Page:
|THE MIGHTY DUCKSEMILIO ESTEVEZMIGHTY DUCKSDISNEY+GORDONDISNEY|
Gordon Bombay will lace up his skates once again.
Emilio Estevez has officially signed on to appear in the Disney+ TV continuation of The Mighty Ducks, reprising his role as the former drunken attorney who cleaned up his act and became a beloved coach of a misfit hockey team. To quote Averman from D2: The Mighty Ducks, one of our country’s finest and most well-respected poets, “Quack Attack is back, Jack!”
We’d been hearing rumblings for a few weeks that Estevez would be back in the new series, which just announced Gilmore Girls star Lauren Graham as one of its key leads yesterday. But now Disney has confirmed his casting in a press release, which includes a statement from Estevez about the actor’s return to his most famous role:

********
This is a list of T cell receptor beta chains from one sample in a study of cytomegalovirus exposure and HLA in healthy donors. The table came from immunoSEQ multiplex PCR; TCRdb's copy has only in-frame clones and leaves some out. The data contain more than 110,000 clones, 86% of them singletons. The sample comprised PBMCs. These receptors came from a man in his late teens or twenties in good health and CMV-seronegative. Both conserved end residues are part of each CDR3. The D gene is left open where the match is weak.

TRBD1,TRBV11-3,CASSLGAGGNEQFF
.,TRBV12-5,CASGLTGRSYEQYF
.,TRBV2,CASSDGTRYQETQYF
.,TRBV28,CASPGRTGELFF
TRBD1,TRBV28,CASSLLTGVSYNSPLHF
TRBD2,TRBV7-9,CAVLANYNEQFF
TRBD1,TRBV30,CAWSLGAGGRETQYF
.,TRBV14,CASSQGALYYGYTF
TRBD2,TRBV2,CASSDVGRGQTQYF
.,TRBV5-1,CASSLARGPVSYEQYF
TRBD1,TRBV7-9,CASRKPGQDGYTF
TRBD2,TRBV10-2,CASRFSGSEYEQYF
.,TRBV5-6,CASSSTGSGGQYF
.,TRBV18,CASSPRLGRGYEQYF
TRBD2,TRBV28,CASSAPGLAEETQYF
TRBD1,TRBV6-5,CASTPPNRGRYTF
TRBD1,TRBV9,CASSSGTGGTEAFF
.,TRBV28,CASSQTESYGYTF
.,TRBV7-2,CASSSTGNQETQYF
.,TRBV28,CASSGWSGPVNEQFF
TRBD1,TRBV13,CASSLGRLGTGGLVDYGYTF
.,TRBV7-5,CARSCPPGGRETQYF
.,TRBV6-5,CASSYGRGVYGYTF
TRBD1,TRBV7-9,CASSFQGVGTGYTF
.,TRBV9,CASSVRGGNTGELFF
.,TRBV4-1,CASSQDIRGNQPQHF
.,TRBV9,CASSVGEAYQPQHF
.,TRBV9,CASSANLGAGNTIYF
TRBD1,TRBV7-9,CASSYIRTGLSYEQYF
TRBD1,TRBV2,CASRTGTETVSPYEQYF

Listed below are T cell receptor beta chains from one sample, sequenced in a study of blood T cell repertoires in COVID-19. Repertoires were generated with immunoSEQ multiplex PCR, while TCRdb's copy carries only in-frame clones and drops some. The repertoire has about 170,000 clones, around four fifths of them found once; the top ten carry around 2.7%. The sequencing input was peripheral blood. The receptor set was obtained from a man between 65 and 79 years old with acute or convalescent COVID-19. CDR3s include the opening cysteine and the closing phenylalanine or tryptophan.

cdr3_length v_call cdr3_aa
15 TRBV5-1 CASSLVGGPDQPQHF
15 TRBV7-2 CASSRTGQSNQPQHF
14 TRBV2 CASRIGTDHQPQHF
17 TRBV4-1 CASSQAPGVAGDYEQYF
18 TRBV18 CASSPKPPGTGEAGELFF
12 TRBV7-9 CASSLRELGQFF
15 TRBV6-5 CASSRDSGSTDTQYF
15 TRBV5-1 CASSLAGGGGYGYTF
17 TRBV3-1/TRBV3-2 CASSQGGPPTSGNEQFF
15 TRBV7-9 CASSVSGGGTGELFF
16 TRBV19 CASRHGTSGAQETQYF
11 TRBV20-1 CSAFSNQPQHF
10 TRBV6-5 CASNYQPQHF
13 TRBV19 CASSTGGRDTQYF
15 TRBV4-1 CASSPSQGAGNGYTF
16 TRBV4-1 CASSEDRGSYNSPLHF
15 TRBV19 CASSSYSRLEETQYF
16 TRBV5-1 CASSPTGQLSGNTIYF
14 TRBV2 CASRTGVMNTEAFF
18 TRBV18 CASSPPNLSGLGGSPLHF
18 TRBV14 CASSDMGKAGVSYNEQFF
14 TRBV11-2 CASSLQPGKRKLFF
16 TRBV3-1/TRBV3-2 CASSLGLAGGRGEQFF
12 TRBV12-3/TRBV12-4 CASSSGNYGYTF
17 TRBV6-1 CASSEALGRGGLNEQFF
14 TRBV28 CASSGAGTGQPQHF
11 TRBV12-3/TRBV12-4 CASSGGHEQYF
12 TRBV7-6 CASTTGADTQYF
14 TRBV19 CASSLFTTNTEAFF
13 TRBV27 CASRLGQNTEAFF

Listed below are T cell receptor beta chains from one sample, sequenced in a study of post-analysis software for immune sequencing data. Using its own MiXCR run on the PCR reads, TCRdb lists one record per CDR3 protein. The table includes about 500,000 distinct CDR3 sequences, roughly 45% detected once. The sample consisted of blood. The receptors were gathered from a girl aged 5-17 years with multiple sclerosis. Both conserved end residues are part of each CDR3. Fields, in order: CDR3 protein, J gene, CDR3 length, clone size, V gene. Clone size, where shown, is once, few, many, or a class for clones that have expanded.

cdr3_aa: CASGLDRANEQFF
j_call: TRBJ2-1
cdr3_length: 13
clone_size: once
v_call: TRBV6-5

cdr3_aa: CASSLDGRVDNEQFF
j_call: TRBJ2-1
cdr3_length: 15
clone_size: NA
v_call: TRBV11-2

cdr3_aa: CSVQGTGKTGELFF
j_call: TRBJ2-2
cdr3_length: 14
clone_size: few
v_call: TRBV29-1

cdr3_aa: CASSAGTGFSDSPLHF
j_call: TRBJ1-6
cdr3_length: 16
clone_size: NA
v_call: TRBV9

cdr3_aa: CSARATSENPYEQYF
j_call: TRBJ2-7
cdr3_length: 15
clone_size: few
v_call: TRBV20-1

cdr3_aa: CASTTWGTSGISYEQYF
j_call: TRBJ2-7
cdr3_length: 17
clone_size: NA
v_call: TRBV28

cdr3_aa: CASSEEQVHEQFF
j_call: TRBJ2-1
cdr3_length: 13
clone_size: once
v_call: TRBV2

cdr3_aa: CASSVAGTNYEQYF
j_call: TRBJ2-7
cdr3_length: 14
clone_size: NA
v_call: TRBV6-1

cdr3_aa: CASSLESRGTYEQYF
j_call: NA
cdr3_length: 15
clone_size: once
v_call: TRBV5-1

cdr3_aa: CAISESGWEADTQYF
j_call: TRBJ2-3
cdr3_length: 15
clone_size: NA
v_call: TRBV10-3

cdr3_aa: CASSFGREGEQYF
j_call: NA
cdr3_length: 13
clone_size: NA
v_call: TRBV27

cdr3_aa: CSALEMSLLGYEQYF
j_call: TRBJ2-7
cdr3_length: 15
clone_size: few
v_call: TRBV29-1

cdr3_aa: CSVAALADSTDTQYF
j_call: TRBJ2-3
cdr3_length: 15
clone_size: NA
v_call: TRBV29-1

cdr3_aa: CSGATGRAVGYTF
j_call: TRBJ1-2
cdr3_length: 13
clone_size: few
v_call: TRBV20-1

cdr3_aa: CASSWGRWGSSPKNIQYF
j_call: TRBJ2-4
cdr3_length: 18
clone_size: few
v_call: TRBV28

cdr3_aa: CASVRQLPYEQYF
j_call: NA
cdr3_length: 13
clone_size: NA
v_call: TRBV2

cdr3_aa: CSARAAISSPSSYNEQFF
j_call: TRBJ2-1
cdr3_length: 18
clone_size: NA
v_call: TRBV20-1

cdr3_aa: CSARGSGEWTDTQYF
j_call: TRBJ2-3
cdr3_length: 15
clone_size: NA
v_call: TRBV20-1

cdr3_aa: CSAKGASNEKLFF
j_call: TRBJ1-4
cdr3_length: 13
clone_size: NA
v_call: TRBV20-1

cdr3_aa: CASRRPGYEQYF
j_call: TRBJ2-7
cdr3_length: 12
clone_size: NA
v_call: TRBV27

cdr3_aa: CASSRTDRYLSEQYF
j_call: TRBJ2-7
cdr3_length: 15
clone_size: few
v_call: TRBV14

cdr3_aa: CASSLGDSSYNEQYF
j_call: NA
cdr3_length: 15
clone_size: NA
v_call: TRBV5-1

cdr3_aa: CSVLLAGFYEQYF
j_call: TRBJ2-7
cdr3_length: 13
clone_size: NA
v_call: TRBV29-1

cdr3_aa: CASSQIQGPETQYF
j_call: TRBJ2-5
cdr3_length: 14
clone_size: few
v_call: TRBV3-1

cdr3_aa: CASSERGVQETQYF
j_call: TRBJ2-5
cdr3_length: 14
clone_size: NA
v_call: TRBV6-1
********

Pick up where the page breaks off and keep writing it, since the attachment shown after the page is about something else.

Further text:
“Once a Duck, always a Duck! And after 25 years, I am delighted to lace up my skates, put on Coach Bombay’s jacket and return to play the iconic character for this new chapter in ‘The Mighty Ducks’ franchise. Likewise, I am thrilled to return to my old stomping grounds with my friends at Disney and Steve Brill, the original creator of the franchise, to join them on their exciting new platform, Disney+.”
In addition to playing Gordon Bombay, Estevez will also serve as an executive producer on the 10-episode series. Also joining the cast are actors Swayam Bhatia Succession, Taegen Burns I Can Only Imagine, Julee Cerda Homeland, Bella Higginbotham Troop Zero, Luke Islam, Kiefer O’Reilly DC’s Legends of Tomorrow, Maxwell Simkins The Book of Henry, and De’Jon Watts The House with a Clock in Its Walls.